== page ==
While the move to allow national teams to resume training was well received, former national footballer Brent Sancho said the senior men’s football team head coach Terry Fenwick will have a huge “fitness” hurdle to overcome if they are to be ready for international competition.
On Saturday, Prime Minister Dr Keith Rowley lifted the ban on national teams’ preparations for international competition, and Fenwick said that as early as Wednesday, he would like to have players in training.
The TTFA is still suspended from participating in FIFA competitions, including next year’s World Cup qualifiers however, Fenwick wants to get his players back in training so they will be as ready as they can be, once the FIFA suspension is lifted.
Yesterday, Sancho, acting chairman of the TT Pro League said the FIFA suspension will not affect the national team’s training and preparations but pointed out that locally-based players will be behind the eight ball in terms of their preparation for international competition after playing very little football locally for 2020 due to the Covid-19 pandemic.
“FIFA suspension is only aligned to international games against countries within FIFA. We can play international games against teams that are not part of FIFA. In terms of training and everything else, you are fine. In fact, we could have training from however long, but we had Covid-19 measures, so FIFA measures could not have stopped that,” Sancho explained.
However, he said the lack of actual matches and fitness work will be a huge obstacle for Fenwick to overcome in the short space of time before the World Cup qualifiers and that player fitness would have been an issue for national teams even before Covid-19.
“The Covid-19 measures are very specific as it relates to contact sports and if you go back to June or July where teams were in training preparing for Ascension league, that didn’t happen because of the Covid-19 measures coming back into the play. Players would have then had to look after themselves in terms of their training regime and keeping themselves fit,” said Sancho.
“There is nothing any club could have done as it relates to training. There was nothing there and nothing put in place for obvious reasons, it was against the law but even when the season is going on, there are a lot of players who are just not fit enough,” he argued.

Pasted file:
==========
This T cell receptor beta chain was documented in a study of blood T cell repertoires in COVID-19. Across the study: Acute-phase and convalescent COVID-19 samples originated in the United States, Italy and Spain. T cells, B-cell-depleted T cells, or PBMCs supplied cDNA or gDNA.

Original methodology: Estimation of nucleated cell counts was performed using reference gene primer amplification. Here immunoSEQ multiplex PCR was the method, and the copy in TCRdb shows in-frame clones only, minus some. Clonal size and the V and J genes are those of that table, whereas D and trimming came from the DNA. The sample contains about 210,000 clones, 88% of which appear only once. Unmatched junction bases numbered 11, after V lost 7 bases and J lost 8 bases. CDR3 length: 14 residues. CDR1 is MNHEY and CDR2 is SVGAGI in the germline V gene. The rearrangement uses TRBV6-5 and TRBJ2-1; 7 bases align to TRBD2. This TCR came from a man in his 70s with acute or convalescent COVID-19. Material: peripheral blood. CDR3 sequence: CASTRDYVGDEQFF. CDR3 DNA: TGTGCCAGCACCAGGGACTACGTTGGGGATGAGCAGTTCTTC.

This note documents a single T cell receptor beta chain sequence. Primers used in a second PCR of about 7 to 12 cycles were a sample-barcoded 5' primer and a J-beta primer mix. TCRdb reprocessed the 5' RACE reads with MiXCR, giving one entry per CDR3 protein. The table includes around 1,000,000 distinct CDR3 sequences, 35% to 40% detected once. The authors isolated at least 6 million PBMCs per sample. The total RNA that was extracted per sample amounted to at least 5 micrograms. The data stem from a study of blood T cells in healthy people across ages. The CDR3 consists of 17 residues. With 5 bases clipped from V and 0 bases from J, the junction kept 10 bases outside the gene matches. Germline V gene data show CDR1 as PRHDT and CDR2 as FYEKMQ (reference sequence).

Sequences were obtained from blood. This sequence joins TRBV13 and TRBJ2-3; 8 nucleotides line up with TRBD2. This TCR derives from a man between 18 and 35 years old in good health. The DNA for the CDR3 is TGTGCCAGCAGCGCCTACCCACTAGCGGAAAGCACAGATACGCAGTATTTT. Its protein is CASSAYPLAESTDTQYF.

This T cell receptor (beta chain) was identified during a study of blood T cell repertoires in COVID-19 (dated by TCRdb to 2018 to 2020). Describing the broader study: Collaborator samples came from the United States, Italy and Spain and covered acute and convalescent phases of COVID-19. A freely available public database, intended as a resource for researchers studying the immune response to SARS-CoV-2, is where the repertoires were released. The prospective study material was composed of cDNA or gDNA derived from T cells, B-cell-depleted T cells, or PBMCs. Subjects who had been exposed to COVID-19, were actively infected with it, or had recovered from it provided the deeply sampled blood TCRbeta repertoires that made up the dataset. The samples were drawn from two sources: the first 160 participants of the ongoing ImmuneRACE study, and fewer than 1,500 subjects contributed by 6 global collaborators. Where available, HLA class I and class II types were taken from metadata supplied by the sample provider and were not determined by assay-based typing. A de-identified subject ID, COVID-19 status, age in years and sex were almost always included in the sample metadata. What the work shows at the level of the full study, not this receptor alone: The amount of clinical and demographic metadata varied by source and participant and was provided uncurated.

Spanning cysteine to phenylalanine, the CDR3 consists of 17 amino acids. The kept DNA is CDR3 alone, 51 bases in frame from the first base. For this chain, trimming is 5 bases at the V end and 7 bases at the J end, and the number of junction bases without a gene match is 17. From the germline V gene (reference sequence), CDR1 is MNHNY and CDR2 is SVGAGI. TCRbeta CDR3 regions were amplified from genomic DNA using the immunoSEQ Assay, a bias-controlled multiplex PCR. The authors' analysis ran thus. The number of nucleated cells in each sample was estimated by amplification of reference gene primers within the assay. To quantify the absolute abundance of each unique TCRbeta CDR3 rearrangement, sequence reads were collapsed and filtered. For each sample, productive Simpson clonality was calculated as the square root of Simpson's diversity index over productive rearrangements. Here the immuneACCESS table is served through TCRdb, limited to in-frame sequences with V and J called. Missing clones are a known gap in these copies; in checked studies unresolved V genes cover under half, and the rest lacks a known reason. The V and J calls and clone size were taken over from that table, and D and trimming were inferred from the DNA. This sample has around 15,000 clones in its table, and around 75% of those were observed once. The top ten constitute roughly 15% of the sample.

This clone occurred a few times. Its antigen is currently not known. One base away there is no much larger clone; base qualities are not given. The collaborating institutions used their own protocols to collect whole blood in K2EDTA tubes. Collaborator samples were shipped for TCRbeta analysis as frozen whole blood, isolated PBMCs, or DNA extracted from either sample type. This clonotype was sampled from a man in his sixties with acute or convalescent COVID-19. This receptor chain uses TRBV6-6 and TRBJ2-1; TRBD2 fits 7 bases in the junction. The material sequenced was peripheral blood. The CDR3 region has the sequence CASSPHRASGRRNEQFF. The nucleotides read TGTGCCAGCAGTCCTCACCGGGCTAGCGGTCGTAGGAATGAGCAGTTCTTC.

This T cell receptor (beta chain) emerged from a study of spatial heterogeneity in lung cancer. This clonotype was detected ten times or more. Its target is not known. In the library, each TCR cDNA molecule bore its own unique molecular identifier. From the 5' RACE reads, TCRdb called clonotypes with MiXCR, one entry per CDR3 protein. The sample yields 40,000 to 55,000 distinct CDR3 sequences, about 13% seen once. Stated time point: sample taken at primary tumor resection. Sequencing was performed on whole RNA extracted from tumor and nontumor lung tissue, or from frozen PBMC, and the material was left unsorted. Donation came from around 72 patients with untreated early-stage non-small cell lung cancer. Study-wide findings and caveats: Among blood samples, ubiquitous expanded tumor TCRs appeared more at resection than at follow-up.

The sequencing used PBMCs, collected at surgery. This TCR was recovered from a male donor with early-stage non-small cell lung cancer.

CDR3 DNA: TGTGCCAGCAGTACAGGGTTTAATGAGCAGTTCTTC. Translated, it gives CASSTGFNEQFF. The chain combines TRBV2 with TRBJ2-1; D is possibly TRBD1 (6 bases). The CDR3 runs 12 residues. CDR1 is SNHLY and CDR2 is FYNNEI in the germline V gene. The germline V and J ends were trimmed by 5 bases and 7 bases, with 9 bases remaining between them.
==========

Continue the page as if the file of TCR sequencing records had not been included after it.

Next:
“A lot of our local players, all due respect to them, have a poor professional approach to the game and it is a situation that has ramifications all the way down to Secondary Schools football etc., because the bad habits that they exhibit from there coming all the way to the T&T Pro League settings and then people expect the Pro League clubs to create miracles,” Sancho continued.
“Those behavioural patterns started a long time ago and to break something like that will take years of drilling something into these youngsters’ heads...I would be very surprised if any of the players are anywhere close to the fitness level required and even if they are close, fitness-wise, there is something called match-sharpness and match-fitness and they certainly won’t be match-fit and match-sharp,” he added.
Sancho said that if he was in Fenwick’s position, he would, “go out and get one of the best strength and conditioning coaches the world could provide to help with the local players and I would also create a large scouting network to open up the opportunities to recruit players who may be playing in the UK or America, who may have Trinidad heritage and who would have played a significant number of games (in foreign leagues).”
“Those two things I would look to do because again, all due respect to the local players, their match-fitness and match sharpness will not be anywhere close to where it needs to be to play international football and it’s not going to change now and it’s not going to change come March unless of course the Covid-19 restrictions are lifted in Trinidad and the professional league and other leagues could start and they could get a couple of games and even then, they would be short,” Sancho continued.
“The fitness issues are a massive hurdle for coach Fenwick to overcome and as I said, he needs to aggressively go after players outside and widen his player pool and look for players with Trini heritage (who are playing matches). Again, all due respect to the local players, but because of the fact that they haven’t played enough games here, you will be asking way too much of them,” he concluded.
SOURCE: T&T Express